Hillicon Valley: Subpoenas for Facebook, Google and Twitter on the cards | Wray rebuffs mail-in voting conspiracies | Reps. raise mass surveillance concerns
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SUBPOENAS COMING SOON: The GOP chairman of the Senate Commerce Committee is planning to subpoena the executives of Google, Facebook and Twitter to testify at an Oct. 1 hearing on the law that gives tech companies a legal liability shield if they do not agree to appear voluntarily by Thursday night.
A spokesperson for the committee confirmed to The Hill that Sen. Roger Wicker (R-Miss.) intends to issue the subpoenas and believes their testimony to be crucial.
Politico first reported on the subpoena threat.
Spokespeople for Twitter and Facebook declined to comment. A spokesperson for Google did not immediately return a request for comment.
The hearing is set to focus on Section 230 of the Communications Decency Act, which is considered the bedrock of the modern internet law.
The 1996 law, which has come under increased scrutiny since President Trump targeted it in an executive order in May, gives internet companies immunity from lawsuits for content posted on their sites by third parties and allows them to make “good faith” efforts to moderate content.
The threat of having that protection revoked has increasingly been proposed as a cudgel to compel platforms to make changes by lawmakers, especially ones on the right.
Wicker, along with Sens. Lindsey Graham (R-S.C.) and Marsha Blackburn (R-Tenn.), introduced a bill last month that would only extend the protection to companies that restrict access to content where it has the “reasonable belief” it falls into one of the specified categories in the 1996 act.
…BUT A KEY DEMOCRAT IS OPPOSED: The top Democrat on the Senate Commerce Committee on Thursday announced she would oppose the GOP chairman’s plan to issue subpoenas for the executives of Google, Facebook and Twitter to testify at a hearing next month about a law that gives companies a legal liability shield.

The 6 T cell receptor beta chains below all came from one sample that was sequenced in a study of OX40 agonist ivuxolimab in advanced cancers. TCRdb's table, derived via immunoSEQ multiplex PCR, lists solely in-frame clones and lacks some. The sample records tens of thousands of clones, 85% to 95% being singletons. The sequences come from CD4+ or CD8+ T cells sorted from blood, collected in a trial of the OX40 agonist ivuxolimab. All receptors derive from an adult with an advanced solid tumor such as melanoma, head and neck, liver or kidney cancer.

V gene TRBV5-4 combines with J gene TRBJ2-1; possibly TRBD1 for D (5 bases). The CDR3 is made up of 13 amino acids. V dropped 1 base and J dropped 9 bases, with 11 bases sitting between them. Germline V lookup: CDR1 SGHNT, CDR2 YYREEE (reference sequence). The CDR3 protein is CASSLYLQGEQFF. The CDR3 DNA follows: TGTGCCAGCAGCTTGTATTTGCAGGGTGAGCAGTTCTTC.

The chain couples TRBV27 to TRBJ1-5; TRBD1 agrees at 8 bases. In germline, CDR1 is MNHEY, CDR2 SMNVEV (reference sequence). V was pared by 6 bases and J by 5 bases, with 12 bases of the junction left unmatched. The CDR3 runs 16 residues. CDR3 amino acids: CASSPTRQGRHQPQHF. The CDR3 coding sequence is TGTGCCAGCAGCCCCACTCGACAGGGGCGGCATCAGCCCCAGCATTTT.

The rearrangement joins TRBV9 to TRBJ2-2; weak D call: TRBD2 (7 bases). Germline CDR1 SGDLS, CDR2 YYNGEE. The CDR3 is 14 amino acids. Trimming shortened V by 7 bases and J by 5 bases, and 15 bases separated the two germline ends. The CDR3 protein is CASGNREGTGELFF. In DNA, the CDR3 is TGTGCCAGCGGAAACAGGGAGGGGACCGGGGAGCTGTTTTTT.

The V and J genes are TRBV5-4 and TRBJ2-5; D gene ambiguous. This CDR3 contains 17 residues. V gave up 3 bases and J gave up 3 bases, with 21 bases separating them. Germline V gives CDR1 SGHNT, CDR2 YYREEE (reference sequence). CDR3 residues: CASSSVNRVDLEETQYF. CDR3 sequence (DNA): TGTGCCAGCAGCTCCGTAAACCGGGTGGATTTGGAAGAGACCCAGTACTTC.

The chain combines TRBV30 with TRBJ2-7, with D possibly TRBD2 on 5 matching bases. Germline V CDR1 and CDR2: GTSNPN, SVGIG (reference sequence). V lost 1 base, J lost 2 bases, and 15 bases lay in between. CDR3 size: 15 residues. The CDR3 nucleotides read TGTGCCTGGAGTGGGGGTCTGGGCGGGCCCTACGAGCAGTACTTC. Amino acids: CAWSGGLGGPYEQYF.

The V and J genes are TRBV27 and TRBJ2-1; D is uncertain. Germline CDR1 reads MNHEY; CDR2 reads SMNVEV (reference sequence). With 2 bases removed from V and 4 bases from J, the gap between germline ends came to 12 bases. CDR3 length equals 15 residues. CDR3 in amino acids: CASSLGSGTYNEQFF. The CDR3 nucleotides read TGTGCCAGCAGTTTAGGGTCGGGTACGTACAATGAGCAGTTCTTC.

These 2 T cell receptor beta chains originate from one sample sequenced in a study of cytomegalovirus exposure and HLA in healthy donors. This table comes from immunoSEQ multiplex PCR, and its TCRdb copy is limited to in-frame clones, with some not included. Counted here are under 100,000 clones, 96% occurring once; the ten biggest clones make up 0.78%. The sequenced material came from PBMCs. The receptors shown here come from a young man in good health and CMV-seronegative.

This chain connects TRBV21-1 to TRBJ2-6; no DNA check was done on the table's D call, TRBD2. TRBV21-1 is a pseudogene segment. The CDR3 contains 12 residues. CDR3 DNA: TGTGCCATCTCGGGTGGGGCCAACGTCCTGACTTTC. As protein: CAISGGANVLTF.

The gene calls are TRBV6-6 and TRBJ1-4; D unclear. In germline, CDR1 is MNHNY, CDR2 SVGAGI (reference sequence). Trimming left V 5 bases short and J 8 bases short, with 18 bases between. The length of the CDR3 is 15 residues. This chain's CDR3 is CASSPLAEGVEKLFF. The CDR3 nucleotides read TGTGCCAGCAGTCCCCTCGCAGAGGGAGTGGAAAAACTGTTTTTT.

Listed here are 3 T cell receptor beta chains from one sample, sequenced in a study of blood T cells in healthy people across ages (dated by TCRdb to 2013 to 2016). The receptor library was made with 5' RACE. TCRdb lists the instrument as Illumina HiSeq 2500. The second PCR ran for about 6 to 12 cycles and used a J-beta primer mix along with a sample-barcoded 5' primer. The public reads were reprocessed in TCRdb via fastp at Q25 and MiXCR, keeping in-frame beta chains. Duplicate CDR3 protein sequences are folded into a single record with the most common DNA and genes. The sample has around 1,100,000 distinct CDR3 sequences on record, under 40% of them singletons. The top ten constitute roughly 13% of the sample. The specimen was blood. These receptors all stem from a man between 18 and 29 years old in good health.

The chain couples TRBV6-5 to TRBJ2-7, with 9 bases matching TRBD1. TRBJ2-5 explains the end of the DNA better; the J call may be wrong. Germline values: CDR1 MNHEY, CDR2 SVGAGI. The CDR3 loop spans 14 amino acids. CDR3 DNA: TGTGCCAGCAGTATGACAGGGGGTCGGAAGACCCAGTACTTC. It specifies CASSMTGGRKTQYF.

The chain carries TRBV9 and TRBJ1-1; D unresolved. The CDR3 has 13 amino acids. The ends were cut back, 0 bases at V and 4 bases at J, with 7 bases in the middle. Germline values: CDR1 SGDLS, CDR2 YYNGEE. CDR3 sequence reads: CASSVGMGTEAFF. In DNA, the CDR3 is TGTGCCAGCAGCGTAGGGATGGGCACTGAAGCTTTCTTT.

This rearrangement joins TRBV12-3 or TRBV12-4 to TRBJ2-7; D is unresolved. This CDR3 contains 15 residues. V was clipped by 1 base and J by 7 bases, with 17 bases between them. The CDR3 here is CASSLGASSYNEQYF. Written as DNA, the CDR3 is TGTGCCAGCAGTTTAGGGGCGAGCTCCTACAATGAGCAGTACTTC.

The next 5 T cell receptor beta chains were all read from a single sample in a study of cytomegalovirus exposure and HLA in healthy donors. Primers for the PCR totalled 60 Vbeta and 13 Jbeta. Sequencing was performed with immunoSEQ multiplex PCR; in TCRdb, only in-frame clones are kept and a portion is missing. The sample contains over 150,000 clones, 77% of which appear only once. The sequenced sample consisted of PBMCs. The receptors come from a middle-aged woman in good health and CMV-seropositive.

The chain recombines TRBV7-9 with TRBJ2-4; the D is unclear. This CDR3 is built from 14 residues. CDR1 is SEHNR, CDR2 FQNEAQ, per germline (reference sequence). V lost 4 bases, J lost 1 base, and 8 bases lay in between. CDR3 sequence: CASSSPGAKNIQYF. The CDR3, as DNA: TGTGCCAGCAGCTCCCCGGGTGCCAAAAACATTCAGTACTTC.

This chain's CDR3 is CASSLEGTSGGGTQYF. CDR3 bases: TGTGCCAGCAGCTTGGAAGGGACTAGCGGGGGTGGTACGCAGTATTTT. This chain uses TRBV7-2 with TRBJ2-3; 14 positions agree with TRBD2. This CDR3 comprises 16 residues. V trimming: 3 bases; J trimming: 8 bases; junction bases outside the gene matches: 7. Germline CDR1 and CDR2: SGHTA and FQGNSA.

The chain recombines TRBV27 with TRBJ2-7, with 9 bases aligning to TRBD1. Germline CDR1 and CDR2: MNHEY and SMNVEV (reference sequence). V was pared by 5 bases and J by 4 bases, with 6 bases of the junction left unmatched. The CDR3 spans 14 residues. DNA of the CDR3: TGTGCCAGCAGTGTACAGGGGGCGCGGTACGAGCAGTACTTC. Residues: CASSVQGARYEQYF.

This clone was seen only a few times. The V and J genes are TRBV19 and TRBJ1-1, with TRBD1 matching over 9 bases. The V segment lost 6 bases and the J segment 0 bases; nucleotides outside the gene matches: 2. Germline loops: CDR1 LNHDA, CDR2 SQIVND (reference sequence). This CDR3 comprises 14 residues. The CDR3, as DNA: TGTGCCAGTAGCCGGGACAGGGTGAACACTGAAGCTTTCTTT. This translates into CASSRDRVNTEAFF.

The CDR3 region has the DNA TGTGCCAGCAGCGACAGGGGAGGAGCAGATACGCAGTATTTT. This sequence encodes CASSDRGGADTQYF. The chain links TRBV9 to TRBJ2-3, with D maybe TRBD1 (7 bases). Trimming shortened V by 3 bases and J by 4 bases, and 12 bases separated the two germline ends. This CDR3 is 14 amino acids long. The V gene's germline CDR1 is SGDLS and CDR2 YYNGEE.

Ranking Member Sen. Maria Cantwell (D-Wash.), a veteran of the tech world, came out against the subpoenas Thursday evening, arguing it would be counter-productive.
“Taking the extraordinary step of issuing subpoenas is an attempt to chill the efforts of these companies to remove lies, harassment, and intimidation from their platforms,” she said in a statement.
“I am happy to work with my colleagues to hold further substantive, bipartisan hearings on how platforms like Facebook, Google, and Twitter need to improve. But I will not participate in an attempt to use the committee’s serious subpoena power for a partisan effort 40 days before an election.”
FBI DIRECTOR WEIGHS IN ON MAIL-IN VOTING: FBI Director Christopher Wray on Thursday cast doubts on concerns raised by some conservatives that mail-in voting could pose an increased chance of voter fraud, with Wray telling a Senate committee that widespread voter fraud would be a “major challenge” for a foreign adversary to pull off.
“We have not seen, historically, any kind of coordinated national voter fraud effort in a major election whether it’s by mail or otherwise,” Wray testified to the Senate Homeland Security and Governmental Affairs Committee during a hearing on threats to the homeland. “We have seen voter fraud at the local level from time to time, so my comments should in no way be construed as minimizing how seriously we take our responsibility to investigate such incidents.”
Wray noted that the issue of voter fraud “is on our radar, certainly to change a federal election outcome by mounting that fraud at scale would be a major challenge for an adversary, but people should make no mistake, we are vigilant as to the threat and watching it carefully because we are in uncharted new territory.”
When questioned by committee ranking member Sen. Gary Peters (D-Mich.) on whether the FBI was monitoring any potential threats despite the lack of voter fraud tracked this year, Wray emphasized that “it’s something we would investigate seriously, aggressively.”
Wray’s comments came after mail-in voting has faced months of criticism from top officials, including President Trump.
The president has cast doubt on the safety and security of mail-in voting during a year when election officials are expecting to see a record number of ballots submitted via mail due to the COVID-19 pandemic.
FISA IS STILL NEWS: Reps. Pramila Jayapal (D-Wash.) and Warren Davidson (R-Ohio) on Thursday spearheaded a letter that pressed the Trump administration to detail its current surveillance programs after the March expiration of the USA Freedom Act.